Tips for caring for the bedridden: If you have a loved one who is bedridden it’s inconvenient to say the least. For the patient it can be somewhat daunting to always call upon another when in need of something that is only slightly out of reach. Whether your loved one is bedridden temporarily or for a long while there are some things you can do to make life easier for him and yourself. Most care-givers are aware of things like bed pans to help the bedridden but there are many more handy items to help.
Keeping things at a distance easily reached by the bedridden person will help quite a bit. Use the headboard to place things within reach or pull up a night stand or table. It helps to set up a two-way monitor that works like a walkie-talkie, or simply use a bell for calling help. Try to find a bell with a clip or attach your own clip to the bell so the patient can clip it on the sheet when not in use.
They make a “reacher” which is found at department stores to help grab things which are placed too far away from the bed. The “grabber” is a small pole with a pincer-type apparatus at one end and a squeezable handle at the other. When squeezed the pincer closes and can allow the patient to pick up objects that are smallish and not too heavy. When the handle is released the pincer opens to allow the removal of the object.
Sliding tables will make life easier as well. If you have enough room use several of them, each holding different items, to slide up to and away from the bed. Keep the tables within reach and have each table contain specific items. One table can hold phone, phone book, pad, pen and reading glasses. Another table can hold puzzles or games. Still another can hold hand wipes, a pitcher of water and snacks. The patient can then slide preferred table up to the bed and slide it back when finished. These tables are designed to be adjustable to many different levels and positions for eating, reading and writing. They slide easily on most floors. Find them at department stores or order from magazines.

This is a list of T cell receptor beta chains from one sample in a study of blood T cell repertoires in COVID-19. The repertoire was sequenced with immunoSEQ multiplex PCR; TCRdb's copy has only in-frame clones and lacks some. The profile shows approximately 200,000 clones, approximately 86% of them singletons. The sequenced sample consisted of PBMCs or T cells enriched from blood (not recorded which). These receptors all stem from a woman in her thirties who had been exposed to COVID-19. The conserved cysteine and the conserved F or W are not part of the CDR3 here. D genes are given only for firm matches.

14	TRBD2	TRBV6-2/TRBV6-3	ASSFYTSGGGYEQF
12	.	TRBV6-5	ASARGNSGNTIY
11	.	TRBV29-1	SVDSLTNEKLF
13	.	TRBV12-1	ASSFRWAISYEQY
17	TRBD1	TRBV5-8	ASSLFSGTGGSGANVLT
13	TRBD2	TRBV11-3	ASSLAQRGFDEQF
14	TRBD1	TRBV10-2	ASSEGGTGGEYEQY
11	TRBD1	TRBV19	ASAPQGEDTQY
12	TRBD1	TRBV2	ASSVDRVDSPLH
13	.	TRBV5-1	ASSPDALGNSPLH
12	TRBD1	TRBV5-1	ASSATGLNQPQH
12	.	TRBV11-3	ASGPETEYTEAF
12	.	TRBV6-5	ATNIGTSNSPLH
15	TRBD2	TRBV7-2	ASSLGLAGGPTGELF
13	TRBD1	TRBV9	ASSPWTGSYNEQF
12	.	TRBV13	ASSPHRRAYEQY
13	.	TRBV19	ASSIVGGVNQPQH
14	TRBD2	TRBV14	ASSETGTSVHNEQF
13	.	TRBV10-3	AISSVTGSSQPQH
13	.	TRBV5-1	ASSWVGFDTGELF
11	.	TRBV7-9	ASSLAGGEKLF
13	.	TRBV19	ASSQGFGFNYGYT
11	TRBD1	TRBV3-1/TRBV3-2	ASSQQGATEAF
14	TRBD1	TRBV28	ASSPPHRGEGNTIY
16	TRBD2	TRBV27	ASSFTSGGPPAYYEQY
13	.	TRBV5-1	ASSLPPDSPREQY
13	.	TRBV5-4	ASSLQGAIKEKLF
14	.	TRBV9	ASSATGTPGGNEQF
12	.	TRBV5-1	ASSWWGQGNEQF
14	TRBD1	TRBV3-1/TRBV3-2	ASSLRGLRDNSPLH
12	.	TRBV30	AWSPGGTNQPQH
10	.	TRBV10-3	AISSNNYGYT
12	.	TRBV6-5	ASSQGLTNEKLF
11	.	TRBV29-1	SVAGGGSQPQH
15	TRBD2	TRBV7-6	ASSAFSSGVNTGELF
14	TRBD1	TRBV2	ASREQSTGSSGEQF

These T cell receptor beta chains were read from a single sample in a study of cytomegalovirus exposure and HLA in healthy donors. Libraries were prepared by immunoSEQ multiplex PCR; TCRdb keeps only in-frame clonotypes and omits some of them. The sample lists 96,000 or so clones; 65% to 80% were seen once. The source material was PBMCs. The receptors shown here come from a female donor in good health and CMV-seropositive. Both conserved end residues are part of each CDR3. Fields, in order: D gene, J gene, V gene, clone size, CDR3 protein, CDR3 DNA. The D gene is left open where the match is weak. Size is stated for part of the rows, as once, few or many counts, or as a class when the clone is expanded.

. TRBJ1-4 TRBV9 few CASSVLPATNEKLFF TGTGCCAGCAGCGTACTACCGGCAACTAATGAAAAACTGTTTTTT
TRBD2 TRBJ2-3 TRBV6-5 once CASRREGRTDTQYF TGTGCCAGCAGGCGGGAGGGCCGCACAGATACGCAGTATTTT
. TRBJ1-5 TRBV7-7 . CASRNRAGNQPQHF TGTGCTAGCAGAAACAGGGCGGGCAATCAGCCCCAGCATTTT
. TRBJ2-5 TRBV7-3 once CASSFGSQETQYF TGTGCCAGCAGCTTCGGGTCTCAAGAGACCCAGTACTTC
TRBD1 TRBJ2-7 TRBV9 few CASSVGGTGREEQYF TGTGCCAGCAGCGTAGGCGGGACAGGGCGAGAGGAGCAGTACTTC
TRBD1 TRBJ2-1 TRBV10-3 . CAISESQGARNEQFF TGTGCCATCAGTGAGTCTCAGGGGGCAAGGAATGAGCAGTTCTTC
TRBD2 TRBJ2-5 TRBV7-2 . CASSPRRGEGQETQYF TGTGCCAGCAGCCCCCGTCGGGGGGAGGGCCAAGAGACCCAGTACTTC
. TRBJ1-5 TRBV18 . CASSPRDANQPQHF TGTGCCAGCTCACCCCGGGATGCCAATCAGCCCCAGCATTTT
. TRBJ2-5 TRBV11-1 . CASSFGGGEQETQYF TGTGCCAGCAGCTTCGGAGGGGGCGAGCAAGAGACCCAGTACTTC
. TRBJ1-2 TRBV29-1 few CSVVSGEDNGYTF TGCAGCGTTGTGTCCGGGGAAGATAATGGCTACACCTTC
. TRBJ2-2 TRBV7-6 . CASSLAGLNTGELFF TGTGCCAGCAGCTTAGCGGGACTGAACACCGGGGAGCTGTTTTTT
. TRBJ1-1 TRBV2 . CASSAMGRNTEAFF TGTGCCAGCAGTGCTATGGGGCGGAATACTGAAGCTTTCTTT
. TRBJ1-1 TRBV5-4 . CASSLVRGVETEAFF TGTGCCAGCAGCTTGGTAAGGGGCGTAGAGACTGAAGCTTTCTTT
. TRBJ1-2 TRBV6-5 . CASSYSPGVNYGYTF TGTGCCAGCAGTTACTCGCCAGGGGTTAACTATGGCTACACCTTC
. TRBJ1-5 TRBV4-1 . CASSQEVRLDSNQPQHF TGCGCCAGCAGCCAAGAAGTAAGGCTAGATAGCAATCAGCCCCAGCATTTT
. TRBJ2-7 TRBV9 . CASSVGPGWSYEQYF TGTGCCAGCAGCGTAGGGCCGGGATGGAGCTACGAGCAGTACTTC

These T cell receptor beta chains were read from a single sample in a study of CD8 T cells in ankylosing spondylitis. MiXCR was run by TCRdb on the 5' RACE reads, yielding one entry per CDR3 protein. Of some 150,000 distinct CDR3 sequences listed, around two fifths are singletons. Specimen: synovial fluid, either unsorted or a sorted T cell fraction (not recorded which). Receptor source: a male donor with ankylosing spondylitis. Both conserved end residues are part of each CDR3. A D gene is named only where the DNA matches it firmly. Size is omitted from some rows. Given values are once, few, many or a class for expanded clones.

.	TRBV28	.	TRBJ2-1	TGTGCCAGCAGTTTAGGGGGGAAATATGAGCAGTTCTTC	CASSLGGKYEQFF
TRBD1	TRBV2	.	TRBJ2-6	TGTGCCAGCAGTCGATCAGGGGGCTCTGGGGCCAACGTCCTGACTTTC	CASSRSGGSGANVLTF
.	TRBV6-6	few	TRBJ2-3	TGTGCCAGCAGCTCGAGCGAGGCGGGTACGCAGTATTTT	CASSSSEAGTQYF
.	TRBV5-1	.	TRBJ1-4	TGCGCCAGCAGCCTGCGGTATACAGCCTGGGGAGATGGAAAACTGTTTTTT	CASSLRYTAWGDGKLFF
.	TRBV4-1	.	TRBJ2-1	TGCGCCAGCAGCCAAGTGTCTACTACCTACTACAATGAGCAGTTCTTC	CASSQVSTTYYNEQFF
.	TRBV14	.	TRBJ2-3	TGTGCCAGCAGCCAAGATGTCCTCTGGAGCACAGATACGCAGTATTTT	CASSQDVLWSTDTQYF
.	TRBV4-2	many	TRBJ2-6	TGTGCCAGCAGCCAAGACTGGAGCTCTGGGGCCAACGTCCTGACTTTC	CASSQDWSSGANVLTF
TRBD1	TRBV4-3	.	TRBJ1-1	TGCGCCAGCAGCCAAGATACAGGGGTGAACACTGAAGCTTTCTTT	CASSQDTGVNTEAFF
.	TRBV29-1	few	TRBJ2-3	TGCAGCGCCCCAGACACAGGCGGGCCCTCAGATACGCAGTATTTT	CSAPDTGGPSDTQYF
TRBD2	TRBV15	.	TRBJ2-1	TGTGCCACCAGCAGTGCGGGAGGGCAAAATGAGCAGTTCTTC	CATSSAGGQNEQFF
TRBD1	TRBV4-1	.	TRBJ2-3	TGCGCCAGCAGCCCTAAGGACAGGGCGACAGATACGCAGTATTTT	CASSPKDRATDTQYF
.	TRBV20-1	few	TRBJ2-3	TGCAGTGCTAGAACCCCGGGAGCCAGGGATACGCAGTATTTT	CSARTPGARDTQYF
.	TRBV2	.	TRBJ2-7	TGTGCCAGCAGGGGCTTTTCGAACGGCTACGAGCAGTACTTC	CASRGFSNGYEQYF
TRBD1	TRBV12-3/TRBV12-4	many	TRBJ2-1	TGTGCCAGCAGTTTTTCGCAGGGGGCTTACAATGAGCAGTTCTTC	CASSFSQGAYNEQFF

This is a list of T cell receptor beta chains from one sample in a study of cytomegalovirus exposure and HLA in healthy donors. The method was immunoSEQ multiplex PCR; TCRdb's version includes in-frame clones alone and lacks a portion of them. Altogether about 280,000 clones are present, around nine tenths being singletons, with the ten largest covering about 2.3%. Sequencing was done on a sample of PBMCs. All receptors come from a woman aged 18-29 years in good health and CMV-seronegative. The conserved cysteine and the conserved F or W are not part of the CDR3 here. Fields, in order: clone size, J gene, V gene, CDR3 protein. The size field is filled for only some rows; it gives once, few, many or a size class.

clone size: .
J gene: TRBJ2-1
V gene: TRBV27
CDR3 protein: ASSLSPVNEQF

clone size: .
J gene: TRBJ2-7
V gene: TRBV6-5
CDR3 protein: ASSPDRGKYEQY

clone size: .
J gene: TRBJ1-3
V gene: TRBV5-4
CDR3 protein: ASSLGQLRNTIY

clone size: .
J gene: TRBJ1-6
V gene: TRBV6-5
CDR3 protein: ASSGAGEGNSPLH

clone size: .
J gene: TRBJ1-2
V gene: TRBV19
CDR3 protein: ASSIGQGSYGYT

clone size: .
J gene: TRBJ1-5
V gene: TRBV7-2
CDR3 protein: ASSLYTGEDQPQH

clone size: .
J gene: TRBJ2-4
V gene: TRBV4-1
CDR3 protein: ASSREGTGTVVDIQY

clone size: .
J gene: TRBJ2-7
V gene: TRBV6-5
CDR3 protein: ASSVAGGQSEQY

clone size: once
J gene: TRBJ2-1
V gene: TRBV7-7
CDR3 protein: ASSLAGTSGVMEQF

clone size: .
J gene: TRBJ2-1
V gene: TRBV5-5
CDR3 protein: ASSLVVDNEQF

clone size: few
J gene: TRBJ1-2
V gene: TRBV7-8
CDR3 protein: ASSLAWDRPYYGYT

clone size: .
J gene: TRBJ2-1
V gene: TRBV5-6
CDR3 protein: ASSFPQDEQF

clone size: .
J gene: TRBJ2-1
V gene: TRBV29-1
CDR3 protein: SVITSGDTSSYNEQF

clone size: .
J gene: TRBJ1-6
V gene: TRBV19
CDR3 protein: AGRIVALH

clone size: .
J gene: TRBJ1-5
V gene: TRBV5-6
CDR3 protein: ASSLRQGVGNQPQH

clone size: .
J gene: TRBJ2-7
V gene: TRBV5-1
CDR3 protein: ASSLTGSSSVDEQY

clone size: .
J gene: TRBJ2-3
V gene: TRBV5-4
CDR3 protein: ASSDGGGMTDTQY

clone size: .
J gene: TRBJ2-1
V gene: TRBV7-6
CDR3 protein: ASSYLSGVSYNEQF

Make or purchase a set of bed pockets. They slide between the mattress and box springs of the bed and hang over the side, with pockets to store needy items. They’re easy to make: cut a piece of fabric about a third of the length of the bed and from the floor to a foot or so under the mattress. Cut another piece to go from the bottom of the large piece, about a third of the way up. Sew straight down in several places to form pockets for holding remote, glasses, puzzle books, tissue and medications. Make something similar to lay on sliding tables, with the pockets hanging over 3 edges. The table can now hold much more than before.
Keep hand sanitizing lotion nearby, along with wet-wipes. New wipes are now made for quick body washing purposes, making it easy for the patient to do quick wash-ups on his own. Be sure and have a small trash can located nearby. Use a small plastic tub and squirt bottle or pitcher and glass, on a sliding table, for teeth brushing. Use a small mirror with clamps to attach to the table.
There are lots of things besides games and puzzles that the patient can do when bored. Starting a scrapbook is one idea. Use a duffle bag or another organizer to store the scrapbook items next to the bed. The patient can then lift the bag onto a sliding table when ready to work. Duffels are good for other storage purposes while the patient is bedridden. They come in many sizes, can be stacked upon one another and easily reached from the side of the bed. Pack one with cd player, cd’s, books and journals. For kids, fill a duffel with his or her favorite toys and games.
Consider moving the stereo, VCR and DVD player over to one side of the bed for easy access. Tv’s can be hung on a wall with an inexpensive kit found in most department stores. Be sure to find a stud in the wall to hang the tv safely.
Washing hair is a chore when you’re the care-giver but is easier when you use a stainless steel or plastic tub. Lay the patient’s head, on a folded towel, on the edge of the portable tub. Set water, shampoo and towels on a sliding table for convenience. Squirt bottles make washing short hair very quick and prevent water from splashing everywhere. Pitchers of water help with long hair. It’s best to feel two or three rather than trying to refill each time.
One last thing: if you’re the care-giver remember to take time off for yourself to recoup. Taking care of someone who is bedridden is hard work. You need time to relax and have a break. Talk to friends and neighbors to see if you can find a temporary replacement for a couple of hours per day to take some time for you.